Cape Town Harbour as seen from the Robben Island Ferry. Devil's Peak (to the left) and Table Mountain (center) form a stunning backdrop to the city.
Home for me is Rushford, a small town in Western New York. Rushfordians would tell you with pride, should you choose to visit there one day, about its beautiful lake, created by a dam where once stood East Rushford; how its humble streets once bustled with a ‘booming’ economy (based on the lumber industry and later cheese factories and dairy farms); and they might direct you to Moss Lake, a bog created by glacial ice melt 7,500 to 10,000 years ago and widely known for sightings of members of the Ronan clan.
Curiously, several Ronans (and their close relations) have made the trek to Syracuse NY for educational purposes. However, they often find themselves lost in the bustle of ‘the big city’ and natural instinct leads them to some environmentally-friendly realm where they may also look at social justice issues and learn more about this world of which Rushfordians are just a part.
Enjoying Fall in Syracuse. Photo taken along Old Erie Canal Trail (Cedar Bay stop, just east of city).
Interestingly enough, Syracuse turns out to be an amazing place to spend four years and this Rushfordian has thoroughly enjoyed the opportunities I have had in my classes to learn more about Syracuse and get involved in local initiatives. As a Literacy Corps tutor I have been able to learn about the diversity of Syracuse through working in local schools. Taking an interest in exploring the city has shown me that there is much to learn about Syracuse and much to enjoy.
From the politics of map-making to struggles over the meaning and use of public space, to seeing how race and class are inherent to environmental issues and realities, Geography has challenged me to think in new ways. Most recently, my studies in Geography and my interest in learning more about the world around me landed me at approximately 26˚S and 28˚ E.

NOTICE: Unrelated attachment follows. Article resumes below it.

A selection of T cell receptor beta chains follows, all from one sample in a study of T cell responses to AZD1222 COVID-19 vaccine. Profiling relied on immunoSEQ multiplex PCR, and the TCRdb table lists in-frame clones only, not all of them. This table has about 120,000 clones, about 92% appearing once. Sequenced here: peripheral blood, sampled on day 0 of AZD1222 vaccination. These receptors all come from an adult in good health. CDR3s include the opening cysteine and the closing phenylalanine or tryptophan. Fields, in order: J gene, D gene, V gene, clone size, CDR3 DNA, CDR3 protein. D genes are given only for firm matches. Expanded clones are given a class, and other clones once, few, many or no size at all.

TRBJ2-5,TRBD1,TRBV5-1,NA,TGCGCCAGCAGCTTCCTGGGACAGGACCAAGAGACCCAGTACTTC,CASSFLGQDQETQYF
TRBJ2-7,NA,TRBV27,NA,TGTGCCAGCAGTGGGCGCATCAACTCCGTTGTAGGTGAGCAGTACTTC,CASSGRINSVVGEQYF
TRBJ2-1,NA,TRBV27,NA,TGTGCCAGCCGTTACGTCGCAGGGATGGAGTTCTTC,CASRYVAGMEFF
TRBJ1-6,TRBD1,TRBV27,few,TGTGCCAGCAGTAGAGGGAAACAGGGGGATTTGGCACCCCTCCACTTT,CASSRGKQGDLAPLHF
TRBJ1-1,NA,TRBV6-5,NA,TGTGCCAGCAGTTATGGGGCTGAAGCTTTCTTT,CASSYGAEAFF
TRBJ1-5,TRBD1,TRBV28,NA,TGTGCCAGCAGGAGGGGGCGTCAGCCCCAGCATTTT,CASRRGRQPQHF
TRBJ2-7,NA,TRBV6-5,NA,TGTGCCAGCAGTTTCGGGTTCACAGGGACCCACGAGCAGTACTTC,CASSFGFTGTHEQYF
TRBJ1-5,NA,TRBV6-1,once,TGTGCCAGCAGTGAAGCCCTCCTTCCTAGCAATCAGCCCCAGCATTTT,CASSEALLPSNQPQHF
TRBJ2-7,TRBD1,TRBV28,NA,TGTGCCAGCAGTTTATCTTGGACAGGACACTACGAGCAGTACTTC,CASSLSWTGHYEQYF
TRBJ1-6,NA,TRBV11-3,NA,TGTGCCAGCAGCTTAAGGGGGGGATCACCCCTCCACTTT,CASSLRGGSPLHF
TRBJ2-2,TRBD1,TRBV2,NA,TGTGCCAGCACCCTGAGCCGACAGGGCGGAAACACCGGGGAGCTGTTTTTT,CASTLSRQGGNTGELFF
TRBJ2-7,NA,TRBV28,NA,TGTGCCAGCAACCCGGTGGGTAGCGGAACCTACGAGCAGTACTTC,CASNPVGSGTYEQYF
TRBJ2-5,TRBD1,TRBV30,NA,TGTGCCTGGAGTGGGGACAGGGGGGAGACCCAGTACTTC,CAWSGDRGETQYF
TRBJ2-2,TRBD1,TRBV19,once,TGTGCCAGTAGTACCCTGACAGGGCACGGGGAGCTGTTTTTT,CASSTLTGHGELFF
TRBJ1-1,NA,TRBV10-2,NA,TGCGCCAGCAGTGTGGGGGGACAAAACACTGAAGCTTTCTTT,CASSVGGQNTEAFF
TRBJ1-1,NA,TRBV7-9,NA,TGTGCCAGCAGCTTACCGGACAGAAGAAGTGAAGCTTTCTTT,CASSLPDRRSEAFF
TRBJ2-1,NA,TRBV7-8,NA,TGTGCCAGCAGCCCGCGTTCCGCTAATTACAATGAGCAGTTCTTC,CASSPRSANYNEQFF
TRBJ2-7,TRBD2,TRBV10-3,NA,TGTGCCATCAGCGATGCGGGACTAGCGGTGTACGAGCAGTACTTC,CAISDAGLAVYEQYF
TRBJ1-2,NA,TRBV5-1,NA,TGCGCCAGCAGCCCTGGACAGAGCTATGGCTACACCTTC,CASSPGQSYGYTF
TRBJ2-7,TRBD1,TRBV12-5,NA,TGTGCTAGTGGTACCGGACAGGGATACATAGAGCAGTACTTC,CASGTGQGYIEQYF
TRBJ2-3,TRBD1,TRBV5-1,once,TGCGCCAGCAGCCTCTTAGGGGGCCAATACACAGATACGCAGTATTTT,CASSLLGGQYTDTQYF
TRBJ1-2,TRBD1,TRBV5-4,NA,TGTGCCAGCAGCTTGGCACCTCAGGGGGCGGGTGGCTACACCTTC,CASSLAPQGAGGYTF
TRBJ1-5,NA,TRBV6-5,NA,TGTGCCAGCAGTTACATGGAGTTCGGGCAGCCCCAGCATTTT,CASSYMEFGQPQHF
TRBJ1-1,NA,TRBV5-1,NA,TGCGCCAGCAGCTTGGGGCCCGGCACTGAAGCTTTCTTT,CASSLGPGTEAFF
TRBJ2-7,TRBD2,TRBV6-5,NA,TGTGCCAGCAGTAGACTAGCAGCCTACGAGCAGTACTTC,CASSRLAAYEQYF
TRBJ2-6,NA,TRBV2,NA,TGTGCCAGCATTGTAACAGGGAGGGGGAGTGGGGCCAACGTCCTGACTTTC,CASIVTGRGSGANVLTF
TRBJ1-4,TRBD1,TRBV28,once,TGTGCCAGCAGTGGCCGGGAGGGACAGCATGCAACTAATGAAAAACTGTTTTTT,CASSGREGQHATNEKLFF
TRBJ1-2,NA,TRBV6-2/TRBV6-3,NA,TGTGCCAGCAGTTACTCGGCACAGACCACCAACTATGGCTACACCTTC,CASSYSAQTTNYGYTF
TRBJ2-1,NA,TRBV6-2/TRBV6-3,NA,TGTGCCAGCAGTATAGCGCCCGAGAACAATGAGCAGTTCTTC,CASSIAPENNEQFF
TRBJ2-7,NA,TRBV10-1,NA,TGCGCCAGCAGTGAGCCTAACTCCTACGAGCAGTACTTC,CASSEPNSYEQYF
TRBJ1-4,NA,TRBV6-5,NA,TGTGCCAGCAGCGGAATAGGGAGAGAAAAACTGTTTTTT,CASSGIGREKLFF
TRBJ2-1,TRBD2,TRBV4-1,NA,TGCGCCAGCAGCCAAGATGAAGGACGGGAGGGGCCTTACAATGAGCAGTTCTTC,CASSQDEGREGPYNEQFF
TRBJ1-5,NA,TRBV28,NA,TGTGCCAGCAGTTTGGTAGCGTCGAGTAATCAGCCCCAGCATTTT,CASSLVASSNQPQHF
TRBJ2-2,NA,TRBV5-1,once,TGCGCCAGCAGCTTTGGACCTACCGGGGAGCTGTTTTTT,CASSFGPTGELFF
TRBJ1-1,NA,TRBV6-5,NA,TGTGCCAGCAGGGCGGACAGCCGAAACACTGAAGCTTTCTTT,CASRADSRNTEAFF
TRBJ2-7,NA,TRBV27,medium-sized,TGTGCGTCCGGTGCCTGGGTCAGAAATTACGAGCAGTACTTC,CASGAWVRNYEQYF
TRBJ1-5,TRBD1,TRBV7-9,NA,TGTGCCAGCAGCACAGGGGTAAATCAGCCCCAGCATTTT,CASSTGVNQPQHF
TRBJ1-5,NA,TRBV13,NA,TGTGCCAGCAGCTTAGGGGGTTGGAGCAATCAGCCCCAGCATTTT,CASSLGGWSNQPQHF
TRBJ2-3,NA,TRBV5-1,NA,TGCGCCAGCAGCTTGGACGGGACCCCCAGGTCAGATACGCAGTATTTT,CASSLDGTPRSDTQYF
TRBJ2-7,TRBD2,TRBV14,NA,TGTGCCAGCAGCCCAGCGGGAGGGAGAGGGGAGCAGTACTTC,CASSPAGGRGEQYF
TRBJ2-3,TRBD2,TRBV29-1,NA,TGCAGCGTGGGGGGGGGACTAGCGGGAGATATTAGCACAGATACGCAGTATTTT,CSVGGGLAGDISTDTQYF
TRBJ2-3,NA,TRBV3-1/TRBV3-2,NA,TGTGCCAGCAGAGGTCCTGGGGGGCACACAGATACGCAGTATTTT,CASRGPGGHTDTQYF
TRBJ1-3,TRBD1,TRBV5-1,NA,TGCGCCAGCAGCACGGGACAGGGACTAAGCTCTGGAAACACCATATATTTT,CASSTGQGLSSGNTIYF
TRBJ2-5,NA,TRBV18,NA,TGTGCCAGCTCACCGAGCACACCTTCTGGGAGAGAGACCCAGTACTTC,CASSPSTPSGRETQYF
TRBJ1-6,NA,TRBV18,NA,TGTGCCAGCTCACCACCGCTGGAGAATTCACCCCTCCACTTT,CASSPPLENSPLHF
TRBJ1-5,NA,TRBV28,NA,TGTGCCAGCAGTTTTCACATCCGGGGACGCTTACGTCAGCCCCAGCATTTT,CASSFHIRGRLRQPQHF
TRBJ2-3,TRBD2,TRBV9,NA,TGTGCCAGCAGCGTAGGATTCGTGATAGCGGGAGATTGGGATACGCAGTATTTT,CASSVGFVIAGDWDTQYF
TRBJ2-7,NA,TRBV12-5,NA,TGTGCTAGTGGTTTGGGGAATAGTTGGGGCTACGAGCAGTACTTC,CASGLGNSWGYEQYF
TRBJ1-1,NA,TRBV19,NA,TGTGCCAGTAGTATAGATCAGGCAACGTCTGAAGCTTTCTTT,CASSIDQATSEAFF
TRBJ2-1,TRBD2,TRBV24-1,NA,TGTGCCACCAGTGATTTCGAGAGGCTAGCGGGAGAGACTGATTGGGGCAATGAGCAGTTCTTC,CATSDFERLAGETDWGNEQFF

'Ronanville': The View From Above. Headquarters conveniently hidden by the fall foliage, but neighboring houses and farm visible.
While I touched down in Johannesburg, South Africa, I spent most of my study abroad in Cape Town and Durban. Here I studied social justice and development while learning about South Africa’s divided past and looking into the complexities of its present. I appreciated the opportunity to spend time with host families of different backgrounds while looking more critically at development practices, conservation politics, and discourses around nation and identity in the context of a relatively new democratic government. I came to see a geographical perspective as important to understanding what I saw around me, whether I was walking in Durban’s fascinating informal street markets or gazing at memorials dotting Cape Town’s landscape.
While I have no plans of yet for post-SU life, I know I will use the perspectives and insights gained through my studies in Geography wherever I go. Ultimately I hope to use my knowledge of geography in meaningful ways in working towards social justice.